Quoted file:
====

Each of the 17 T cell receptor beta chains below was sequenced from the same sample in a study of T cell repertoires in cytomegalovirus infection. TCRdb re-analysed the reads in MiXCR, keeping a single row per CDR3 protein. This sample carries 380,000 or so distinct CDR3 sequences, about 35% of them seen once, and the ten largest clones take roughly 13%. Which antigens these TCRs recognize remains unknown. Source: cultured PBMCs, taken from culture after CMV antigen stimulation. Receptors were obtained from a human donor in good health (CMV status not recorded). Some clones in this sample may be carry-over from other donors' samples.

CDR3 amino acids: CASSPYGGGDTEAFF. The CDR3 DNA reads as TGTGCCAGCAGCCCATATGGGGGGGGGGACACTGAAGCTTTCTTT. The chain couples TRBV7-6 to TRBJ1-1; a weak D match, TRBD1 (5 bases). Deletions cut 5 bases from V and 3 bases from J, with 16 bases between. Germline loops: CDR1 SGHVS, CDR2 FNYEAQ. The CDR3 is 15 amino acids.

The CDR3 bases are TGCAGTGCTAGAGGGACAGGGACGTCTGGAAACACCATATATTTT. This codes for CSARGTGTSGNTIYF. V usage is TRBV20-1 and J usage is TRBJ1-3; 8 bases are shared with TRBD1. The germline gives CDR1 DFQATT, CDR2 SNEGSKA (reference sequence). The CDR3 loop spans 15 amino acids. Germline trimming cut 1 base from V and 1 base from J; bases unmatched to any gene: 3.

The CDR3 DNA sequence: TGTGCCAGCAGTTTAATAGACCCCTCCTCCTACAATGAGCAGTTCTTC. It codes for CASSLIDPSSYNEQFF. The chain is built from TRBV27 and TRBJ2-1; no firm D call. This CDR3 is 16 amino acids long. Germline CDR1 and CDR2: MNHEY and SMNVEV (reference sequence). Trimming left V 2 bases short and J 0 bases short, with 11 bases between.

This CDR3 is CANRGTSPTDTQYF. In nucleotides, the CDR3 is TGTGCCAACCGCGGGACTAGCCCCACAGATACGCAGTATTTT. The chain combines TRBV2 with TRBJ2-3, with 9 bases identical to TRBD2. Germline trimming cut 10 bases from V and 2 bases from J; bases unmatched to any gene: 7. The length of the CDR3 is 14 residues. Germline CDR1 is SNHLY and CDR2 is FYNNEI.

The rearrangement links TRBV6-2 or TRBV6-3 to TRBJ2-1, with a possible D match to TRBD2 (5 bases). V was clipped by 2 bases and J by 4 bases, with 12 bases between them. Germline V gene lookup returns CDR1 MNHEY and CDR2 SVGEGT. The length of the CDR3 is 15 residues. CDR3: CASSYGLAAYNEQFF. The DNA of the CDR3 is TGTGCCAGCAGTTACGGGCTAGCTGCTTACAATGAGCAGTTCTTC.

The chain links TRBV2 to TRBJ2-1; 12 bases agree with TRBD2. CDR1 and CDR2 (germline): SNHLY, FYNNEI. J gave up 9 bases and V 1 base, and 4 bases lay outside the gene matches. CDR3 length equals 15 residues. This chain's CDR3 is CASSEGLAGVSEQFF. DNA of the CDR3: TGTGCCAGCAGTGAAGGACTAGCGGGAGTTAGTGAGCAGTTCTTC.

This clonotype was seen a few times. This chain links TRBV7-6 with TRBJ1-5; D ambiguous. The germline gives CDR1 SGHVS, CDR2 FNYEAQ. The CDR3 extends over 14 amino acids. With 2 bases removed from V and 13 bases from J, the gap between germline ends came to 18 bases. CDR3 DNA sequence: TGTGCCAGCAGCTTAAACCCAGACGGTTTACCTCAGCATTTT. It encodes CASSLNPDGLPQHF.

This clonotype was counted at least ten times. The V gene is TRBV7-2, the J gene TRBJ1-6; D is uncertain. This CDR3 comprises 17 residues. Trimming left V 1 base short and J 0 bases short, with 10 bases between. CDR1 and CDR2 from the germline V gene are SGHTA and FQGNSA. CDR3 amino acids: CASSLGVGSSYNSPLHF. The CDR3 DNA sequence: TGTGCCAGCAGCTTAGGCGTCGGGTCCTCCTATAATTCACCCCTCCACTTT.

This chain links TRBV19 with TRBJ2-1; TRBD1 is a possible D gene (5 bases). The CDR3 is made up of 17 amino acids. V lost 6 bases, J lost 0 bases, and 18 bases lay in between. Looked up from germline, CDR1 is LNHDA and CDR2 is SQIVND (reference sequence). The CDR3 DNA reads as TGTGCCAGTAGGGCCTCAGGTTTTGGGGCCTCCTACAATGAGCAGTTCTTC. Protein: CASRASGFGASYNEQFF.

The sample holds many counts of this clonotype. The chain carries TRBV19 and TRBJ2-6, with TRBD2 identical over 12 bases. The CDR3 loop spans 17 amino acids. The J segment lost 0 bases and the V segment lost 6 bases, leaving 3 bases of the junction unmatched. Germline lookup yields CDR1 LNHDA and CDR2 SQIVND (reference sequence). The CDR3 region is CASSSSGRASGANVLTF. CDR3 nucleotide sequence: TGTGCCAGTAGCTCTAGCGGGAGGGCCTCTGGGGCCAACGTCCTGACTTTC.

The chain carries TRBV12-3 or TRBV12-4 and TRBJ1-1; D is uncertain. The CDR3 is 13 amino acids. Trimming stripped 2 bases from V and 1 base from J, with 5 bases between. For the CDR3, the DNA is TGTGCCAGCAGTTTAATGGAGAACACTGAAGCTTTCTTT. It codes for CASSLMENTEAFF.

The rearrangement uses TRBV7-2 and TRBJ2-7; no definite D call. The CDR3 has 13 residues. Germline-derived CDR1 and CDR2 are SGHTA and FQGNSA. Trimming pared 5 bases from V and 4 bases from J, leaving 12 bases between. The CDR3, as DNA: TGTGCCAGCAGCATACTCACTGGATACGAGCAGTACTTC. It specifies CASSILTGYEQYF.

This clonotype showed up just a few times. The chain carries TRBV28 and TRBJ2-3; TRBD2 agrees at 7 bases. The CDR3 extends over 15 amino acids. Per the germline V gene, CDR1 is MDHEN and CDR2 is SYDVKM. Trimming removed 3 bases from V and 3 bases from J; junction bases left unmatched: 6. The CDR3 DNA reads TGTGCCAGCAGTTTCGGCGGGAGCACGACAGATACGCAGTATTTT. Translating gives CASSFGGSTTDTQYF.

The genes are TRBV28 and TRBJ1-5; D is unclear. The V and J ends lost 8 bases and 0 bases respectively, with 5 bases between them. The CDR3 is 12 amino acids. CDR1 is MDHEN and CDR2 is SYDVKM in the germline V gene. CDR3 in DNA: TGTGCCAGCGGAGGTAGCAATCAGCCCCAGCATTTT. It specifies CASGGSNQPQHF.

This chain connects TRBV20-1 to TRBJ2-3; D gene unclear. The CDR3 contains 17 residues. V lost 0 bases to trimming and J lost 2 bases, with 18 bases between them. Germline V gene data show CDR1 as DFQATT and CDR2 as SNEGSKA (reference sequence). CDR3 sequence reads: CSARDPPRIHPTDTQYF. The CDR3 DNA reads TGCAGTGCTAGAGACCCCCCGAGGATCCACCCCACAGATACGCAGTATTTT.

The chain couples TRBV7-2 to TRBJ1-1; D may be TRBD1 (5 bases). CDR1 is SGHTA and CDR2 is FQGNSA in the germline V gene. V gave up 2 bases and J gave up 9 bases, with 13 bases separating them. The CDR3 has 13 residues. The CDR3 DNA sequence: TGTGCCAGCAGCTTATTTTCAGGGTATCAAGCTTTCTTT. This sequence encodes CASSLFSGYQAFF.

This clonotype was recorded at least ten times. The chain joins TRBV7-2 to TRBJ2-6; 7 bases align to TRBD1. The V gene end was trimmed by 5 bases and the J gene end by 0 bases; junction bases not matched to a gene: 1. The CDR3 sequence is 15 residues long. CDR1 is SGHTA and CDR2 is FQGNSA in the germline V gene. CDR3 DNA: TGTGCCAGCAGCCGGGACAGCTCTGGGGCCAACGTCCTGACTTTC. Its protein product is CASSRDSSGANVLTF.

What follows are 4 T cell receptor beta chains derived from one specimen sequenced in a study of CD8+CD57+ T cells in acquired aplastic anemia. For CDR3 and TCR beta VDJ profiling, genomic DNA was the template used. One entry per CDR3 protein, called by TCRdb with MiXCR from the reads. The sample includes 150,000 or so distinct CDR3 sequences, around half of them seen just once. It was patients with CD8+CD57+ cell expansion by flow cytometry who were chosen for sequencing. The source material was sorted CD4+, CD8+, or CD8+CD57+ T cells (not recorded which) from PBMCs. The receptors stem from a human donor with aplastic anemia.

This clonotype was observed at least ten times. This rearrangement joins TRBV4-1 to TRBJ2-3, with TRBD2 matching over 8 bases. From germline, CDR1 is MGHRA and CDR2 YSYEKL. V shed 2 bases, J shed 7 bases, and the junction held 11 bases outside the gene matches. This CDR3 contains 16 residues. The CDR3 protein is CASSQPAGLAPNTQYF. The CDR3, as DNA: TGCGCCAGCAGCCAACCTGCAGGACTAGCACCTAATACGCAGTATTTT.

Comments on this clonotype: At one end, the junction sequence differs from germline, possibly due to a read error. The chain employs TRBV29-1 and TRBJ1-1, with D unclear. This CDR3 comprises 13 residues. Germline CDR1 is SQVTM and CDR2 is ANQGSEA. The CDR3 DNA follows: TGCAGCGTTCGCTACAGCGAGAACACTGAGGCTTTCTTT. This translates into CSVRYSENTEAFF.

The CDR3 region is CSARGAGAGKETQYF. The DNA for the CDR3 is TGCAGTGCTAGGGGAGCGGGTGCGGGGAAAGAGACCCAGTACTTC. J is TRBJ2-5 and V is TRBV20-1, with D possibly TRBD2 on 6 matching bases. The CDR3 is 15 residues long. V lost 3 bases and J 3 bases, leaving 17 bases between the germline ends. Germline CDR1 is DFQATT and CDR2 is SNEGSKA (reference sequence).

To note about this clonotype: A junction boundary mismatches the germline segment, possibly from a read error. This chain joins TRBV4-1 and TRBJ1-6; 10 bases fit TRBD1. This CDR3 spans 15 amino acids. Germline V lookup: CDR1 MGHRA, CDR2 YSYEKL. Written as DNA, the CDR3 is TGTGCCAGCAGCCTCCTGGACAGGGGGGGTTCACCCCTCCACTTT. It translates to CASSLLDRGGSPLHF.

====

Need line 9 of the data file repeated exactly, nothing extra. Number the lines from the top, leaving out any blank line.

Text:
This clonotype was counted at least ten times. The V gene is TRBV7-2, the J gene TRBJ1-6; D is uncertain. This CDR3 comprises 17 residues. Trimming left V 1 base short and J 0 bases short, with 10 bases between. CDR1 and CDR2 from the germline V gene are SGHTA and FQGNSA. CDR3 amino acids: CASSLGVGSSYNSPLHF. The CDR3 DNA sequence: TGTGCCAGCAGCTTAGGCGTCGGGTCCTCCTATAATTCACCCCTCCACTTT.